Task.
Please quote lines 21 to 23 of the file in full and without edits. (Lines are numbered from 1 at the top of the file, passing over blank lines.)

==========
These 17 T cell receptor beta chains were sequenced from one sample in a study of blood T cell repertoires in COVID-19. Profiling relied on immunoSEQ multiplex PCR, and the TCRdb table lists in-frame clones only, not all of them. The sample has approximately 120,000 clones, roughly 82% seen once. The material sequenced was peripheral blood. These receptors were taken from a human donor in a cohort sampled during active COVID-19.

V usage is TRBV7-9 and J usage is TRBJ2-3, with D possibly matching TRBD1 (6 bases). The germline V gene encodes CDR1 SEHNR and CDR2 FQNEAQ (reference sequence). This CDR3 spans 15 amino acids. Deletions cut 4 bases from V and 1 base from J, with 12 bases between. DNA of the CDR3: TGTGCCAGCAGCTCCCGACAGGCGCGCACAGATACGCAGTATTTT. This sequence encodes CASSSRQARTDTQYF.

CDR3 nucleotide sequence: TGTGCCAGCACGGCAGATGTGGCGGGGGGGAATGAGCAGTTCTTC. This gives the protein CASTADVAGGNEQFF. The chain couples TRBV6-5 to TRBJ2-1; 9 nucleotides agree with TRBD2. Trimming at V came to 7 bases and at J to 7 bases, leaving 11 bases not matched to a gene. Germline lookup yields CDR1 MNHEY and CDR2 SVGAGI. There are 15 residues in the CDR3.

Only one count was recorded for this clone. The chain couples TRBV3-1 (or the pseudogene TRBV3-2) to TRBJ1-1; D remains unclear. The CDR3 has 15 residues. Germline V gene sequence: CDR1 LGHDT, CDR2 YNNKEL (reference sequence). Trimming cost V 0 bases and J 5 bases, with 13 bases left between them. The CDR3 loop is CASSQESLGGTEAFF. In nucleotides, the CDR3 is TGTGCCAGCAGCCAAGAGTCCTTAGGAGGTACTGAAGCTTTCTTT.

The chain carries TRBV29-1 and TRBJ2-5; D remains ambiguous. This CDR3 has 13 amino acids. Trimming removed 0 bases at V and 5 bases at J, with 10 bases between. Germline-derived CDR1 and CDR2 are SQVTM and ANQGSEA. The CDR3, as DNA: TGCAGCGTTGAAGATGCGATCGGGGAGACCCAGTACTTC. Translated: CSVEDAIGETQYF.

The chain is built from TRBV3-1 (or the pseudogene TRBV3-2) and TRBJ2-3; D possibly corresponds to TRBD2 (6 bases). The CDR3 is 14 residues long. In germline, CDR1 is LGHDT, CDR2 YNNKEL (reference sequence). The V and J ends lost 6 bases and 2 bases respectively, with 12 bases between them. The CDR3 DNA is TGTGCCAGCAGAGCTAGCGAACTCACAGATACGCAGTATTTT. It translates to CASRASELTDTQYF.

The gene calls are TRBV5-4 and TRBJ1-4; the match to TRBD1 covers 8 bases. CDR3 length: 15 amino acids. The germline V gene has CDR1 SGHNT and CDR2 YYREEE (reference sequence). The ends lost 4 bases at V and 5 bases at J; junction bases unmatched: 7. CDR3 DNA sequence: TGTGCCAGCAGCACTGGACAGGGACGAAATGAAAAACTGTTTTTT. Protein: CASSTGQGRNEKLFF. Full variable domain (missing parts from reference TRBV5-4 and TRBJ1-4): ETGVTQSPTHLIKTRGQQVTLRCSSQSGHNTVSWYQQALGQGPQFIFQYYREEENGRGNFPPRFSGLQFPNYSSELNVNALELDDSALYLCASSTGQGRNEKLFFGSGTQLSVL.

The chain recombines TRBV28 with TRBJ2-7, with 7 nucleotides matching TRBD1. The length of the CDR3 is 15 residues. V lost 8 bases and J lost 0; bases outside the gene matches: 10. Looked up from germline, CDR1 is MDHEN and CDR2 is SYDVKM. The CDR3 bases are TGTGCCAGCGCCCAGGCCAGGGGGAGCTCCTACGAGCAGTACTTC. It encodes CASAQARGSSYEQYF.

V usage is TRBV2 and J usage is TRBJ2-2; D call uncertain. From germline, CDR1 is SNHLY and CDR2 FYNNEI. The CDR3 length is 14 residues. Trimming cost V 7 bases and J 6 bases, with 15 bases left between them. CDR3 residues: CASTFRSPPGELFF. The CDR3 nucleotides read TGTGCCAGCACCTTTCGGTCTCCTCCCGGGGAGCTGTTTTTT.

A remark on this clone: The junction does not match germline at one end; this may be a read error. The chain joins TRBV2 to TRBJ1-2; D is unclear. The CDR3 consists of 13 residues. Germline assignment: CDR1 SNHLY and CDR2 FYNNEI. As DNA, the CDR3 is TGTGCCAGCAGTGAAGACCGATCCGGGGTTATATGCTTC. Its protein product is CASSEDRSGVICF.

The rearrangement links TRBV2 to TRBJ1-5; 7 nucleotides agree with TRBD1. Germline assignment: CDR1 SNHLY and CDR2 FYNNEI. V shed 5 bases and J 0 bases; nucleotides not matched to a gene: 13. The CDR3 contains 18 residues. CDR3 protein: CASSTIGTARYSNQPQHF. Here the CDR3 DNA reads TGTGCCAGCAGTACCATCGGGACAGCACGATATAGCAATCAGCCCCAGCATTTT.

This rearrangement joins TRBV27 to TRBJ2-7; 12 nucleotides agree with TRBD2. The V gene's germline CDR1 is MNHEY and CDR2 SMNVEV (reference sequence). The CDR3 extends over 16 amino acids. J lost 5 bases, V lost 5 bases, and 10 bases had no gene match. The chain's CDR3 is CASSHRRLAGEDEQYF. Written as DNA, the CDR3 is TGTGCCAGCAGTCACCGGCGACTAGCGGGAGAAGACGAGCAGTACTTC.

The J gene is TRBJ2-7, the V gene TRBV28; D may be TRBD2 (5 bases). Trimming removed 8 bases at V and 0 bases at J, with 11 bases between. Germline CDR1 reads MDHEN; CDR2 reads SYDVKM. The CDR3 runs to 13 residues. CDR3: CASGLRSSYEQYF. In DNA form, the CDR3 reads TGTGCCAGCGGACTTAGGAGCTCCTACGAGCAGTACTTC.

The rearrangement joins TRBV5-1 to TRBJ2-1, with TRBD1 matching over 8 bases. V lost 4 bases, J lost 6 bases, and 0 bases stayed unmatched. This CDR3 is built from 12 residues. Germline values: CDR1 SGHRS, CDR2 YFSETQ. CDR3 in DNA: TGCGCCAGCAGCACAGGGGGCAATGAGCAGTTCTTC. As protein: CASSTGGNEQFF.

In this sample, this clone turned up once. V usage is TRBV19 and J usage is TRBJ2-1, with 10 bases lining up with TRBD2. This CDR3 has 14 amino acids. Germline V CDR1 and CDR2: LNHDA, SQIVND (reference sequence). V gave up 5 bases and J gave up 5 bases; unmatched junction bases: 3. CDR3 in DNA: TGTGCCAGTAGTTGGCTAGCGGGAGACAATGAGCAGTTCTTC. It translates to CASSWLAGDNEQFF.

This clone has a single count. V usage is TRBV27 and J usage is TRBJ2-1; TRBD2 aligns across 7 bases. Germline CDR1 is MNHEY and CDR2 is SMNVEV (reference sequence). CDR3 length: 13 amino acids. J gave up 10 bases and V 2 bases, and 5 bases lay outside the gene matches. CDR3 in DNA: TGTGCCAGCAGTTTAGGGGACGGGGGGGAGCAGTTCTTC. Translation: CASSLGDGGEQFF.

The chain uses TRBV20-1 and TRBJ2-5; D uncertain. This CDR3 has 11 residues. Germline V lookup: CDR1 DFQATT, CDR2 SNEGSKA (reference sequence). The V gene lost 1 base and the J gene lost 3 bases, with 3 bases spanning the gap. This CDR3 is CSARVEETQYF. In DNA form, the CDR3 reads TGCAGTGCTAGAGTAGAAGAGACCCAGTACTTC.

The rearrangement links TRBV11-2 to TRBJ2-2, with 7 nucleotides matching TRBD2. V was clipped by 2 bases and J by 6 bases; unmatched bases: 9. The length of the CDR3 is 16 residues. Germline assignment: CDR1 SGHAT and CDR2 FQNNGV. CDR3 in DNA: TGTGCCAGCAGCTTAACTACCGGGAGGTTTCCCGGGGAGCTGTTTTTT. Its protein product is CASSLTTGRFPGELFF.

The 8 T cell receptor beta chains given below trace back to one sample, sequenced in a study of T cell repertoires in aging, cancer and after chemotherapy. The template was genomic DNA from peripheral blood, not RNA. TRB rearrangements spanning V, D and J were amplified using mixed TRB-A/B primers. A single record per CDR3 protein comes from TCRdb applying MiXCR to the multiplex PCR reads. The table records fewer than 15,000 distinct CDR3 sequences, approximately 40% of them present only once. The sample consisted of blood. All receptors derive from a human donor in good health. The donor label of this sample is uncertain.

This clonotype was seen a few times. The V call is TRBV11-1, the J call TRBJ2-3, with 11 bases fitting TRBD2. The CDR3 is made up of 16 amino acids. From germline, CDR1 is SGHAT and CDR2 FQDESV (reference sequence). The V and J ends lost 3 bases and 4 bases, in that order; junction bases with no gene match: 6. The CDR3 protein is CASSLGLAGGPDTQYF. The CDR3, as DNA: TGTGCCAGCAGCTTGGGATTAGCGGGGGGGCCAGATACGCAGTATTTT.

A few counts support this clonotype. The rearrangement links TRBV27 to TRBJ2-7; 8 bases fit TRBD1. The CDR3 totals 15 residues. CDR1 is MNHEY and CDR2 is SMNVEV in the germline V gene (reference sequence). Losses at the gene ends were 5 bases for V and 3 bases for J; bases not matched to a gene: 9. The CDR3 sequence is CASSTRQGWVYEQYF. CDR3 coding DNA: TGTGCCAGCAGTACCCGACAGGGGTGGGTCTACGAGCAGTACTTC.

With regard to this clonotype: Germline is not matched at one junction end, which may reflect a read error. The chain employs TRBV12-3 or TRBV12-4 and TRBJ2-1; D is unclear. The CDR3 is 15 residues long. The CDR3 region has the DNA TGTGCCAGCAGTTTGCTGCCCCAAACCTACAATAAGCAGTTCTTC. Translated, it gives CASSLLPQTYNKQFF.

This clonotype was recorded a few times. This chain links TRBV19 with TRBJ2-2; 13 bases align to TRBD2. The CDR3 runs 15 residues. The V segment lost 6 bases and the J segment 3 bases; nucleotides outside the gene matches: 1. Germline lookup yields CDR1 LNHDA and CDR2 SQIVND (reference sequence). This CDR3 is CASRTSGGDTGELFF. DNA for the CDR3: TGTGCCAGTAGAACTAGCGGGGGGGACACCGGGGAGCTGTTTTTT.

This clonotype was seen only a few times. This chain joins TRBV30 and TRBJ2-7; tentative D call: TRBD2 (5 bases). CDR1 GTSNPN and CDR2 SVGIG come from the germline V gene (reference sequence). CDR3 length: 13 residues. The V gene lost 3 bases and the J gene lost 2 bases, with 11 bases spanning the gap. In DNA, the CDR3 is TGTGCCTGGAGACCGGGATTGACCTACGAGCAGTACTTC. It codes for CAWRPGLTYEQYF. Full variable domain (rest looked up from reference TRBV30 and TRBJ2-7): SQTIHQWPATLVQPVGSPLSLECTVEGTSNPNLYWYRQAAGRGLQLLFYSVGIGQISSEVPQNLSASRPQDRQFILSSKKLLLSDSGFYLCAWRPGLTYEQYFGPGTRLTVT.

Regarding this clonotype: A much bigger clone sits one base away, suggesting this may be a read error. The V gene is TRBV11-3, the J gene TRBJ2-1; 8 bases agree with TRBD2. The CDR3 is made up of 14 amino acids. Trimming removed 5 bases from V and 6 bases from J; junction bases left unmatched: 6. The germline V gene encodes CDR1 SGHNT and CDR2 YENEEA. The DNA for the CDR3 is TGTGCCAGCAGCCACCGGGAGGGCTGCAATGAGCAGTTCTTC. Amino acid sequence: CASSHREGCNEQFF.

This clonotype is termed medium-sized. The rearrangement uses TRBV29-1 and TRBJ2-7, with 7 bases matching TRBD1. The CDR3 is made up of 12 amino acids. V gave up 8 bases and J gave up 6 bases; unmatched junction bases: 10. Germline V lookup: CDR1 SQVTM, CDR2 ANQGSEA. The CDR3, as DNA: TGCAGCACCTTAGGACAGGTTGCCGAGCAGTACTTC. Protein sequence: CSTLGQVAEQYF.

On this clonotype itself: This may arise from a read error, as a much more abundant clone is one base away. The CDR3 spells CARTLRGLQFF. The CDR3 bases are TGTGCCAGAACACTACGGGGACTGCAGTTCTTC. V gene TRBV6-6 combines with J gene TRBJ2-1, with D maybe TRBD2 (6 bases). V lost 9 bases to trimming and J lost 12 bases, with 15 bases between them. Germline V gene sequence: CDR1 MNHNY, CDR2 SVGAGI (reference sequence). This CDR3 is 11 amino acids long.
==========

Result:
A few counts support this clonotype. The rearrangement links TRBV27 to TRBJ2-7; 8 bases fit TRBD1. The CDR3 totals 15 residues. CDR1 is MNHEY and CDR2 is SMNVEV in the germline V gene (reference sequence). Losses at the gene ends were 5 bases for V and 3 bases for J; bases not matched to a gene: 9. The CDR3 sequence is CASSTRQGWVYEQYF. CDR3 coding DNA: TGTGCCAGCAGTACCCGACAGGGGTGGGTCTACGAGCAGTACTTC.

With regard to this clonotype: Germline is not matched at one junction end, which may reflect a read error. The chain employs TRBV12-3 or TRBV12-4 and TRBJ2-1; D is unclear. The CDR3 is 15 residues long. The CDR3 region has the DNA TGTGCCAGCAGTTTGCTGCCCCAAACCTACAATAAGCAGTTCTTC. Translated, it gives CASSLLPQTYNKQFF.

This clonotype was recorded a few times. This chain links TRBV19 with TRBJ2-2; 13 bases align to TRBD2. The CDR3 runs 15 residues. The V segment lost 6 bases and the J segment 3 bases; nucleotides outside the gene matches: 1. Germline lookup yields CDR1 LNHDA and CDR2 SQIVND (reference sequence). This CDR3 is CASRTSGGDTGELFF. DNA for the CDR3: TGTGCCAGTAGAACTAGCGGGGGGGACACCGGGGAGCTGTTTTTT.